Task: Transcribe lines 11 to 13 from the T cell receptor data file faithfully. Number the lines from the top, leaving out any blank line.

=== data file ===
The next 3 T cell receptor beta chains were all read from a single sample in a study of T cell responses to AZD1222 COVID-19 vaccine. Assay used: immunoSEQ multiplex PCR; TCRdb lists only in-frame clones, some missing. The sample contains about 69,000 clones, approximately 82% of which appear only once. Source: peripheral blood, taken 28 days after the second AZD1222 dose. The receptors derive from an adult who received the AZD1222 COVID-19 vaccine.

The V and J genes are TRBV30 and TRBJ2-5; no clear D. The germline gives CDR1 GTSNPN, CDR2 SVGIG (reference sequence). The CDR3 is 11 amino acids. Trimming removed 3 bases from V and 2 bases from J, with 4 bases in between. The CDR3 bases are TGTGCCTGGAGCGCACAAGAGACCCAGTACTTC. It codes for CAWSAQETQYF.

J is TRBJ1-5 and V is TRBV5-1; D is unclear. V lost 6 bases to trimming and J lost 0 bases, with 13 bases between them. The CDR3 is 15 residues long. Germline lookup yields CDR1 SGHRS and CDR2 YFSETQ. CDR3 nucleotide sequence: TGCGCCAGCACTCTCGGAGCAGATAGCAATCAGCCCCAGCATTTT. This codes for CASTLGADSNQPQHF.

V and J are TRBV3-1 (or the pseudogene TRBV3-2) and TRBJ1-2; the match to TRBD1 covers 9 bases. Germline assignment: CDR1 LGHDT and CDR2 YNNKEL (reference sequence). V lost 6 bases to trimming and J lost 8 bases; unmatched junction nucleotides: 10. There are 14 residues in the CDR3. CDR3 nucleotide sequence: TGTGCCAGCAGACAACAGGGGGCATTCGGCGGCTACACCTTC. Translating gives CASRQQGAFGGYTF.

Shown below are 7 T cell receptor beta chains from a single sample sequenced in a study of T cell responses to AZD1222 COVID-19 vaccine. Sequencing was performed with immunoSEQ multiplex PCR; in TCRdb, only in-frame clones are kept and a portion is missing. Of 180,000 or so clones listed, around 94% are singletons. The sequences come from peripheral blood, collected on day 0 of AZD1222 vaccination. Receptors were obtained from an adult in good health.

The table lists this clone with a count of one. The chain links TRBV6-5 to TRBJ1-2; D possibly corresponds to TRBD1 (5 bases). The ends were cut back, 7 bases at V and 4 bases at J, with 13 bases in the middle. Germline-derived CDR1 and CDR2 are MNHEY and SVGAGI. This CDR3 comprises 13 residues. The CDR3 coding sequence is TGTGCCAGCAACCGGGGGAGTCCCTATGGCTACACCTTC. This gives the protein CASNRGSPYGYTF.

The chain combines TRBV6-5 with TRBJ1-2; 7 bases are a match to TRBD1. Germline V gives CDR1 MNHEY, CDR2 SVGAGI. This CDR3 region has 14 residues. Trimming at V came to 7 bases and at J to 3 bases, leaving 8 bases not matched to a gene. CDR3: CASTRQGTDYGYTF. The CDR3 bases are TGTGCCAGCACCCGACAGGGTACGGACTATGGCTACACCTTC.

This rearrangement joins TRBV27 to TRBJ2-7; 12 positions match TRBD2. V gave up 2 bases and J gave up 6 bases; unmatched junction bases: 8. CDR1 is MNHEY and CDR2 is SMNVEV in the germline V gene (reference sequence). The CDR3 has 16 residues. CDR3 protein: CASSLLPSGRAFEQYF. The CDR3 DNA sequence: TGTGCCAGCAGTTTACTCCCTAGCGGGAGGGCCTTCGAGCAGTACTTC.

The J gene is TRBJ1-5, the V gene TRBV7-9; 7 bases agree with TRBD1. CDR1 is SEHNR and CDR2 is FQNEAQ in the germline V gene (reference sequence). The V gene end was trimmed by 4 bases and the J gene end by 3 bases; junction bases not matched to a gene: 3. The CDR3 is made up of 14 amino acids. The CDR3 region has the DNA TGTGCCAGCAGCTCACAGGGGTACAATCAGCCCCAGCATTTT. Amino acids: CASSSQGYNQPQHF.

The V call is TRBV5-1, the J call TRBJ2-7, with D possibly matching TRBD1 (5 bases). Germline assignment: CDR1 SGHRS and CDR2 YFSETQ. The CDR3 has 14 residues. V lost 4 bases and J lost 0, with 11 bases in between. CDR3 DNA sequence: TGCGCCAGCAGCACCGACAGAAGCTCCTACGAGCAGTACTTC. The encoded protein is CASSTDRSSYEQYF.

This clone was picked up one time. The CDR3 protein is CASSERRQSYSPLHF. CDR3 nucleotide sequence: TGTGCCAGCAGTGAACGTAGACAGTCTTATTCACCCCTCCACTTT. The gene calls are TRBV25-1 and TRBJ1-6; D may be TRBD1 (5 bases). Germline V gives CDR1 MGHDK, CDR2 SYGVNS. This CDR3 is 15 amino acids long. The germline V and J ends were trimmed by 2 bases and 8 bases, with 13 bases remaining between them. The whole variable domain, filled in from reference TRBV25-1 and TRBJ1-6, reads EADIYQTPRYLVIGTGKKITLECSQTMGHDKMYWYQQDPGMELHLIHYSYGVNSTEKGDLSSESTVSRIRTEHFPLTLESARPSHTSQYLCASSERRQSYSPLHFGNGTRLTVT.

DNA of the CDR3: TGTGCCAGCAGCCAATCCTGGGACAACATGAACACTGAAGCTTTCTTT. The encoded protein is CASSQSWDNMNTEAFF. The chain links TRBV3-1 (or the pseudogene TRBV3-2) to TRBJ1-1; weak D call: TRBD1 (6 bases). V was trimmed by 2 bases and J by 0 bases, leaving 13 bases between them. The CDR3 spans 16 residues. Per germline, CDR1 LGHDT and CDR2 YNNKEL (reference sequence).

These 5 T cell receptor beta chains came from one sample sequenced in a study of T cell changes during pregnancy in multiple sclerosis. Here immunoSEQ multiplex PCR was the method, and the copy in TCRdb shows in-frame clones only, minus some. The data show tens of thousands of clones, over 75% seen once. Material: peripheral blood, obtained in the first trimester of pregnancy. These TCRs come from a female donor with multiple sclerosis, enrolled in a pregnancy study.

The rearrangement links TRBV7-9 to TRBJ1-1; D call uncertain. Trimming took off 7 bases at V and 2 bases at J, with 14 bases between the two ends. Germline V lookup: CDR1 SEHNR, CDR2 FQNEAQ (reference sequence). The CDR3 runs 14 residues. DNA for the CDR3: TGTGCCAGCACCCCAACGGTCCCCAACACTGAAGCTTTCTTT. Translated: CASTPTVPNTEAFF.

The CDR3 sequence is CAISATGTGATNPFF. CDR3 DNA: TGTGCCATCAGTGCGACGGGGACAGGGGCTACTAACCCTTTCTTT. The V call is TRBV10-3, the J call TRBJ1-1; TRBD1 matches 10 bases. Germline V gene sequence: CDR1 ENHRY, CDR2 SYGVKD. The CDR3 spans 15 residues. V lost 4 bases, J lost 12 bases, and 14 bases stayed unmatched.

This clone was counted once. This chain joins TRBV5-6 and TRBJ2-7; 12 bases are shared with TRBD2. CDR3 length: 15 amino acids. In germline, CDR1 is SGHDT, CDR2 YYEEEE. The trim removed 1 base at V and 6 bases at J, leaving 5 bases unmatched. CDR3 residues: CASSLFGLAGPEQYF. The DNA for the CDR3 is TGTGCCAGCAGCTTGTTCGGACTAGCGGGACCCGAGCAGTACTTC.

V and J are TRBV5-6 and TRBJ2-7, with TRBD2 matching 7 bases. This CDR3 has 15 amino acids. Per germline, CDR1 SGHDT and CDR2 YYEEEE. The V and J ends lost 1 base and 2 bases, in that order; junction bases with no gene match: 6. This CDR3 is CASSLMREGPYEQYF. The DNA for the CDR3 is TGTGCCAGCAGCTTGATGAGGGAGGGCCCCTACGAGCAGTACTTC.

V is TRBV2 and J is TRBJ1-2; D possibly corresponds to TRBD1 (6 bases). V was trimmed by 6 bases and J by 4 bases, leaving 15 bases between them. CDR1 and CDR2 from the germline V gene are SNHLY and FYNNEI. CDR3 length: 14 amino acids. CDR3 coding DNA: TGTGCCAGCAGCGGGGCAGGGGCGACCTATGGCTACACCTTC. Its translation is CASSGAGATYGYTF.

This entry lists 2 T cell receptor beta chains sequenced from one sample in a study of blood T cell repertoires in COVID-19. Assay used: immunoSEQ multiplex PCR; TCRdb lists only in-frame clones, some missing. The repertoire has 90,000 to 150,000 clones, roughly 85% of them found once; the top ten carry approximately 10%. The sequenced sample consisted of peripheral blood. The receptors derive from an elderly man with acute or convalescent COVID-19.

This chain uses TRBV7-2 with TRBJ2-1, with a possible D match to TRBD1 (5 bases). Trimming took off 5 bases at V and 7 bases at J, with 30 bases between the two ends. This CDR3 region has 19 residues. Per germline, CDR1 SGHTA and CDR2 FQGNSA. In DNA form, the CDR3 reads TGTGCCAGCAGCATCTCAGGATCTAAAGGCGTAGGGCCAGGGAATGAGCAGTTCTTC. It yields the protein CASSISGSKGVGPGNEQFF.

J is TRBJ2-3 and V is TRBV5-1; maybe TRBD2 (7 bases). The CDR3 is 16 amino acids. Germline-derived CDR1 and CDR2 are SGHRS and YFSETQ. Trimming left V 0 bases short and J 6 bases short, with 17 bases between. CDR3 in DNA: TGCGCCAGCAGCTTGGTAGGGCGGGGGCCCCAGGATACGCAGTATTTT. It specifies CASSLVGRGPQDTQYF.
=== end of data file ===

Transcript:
This clone was picked up one time. The CDR3 protein is CASSERRQSYSPLHF. CDR3 nucleotide sequence: TGTGCCAGCAGTGAACGTAGACAGTCTTATTCACCCCTCCACTTT. The gene calls are TRBV25-1 and TRBJ1-6; D may be TRBD1 (5 bases). Germline V gives CDR1 MGHDK, CDR2 SYGVNS. This CDR3 is 15 amino acids long. The germline V and J ends were trimmed by 2 bases and 8 bases, with 13 bases remaining between them. The whole variable domain, filled in from reference TRBV25-1 and TRBJ1-6, reads EADIYQTPRYLVIGTGKKITLECSQTMGHDKMYWYQQDPGMELHLIHYSYGVNSTEKGDLSSESTVSRIRTEHFPLTLESARPSHTSQYLCASSERRQSYSPLHFGNGTRLTVT.

DNA of the CDR3: TGTGCCAGCAGCCAATCCTGGGACAACATGAACACTGAAGCTTTCTTT. The encoded protein is CASSQSWDNMNTEAFF. The chain links TRBV3-1 (or the pseudogene TRBV3-2) to TRBJ1-1; weak D call: TRBD1 (6 bases). V was trimmed by 2 bases and J by 0 bases, leaving 13 bases between them. The CDR3 spans 16 residues. Per germline, CDR1 LGHDT and CDR2 YNNKEL (reference sequence).

These 5 T cell receptor beta chains came from one sample sequenced in a study of T cell changes during pregnancy in multiple sclerosis. Here immunoSEQ multiplex PCR was the method, and the copy in TCRdb shows in-frame clones only, minus some. The data show tens of thousands of clones, over 75% seen once. Material: peripheral blood, obtained in the first trimester of pregnancy. These TCRs come from a female donor with multiple sclerosis, enrolled in a pregnancy study.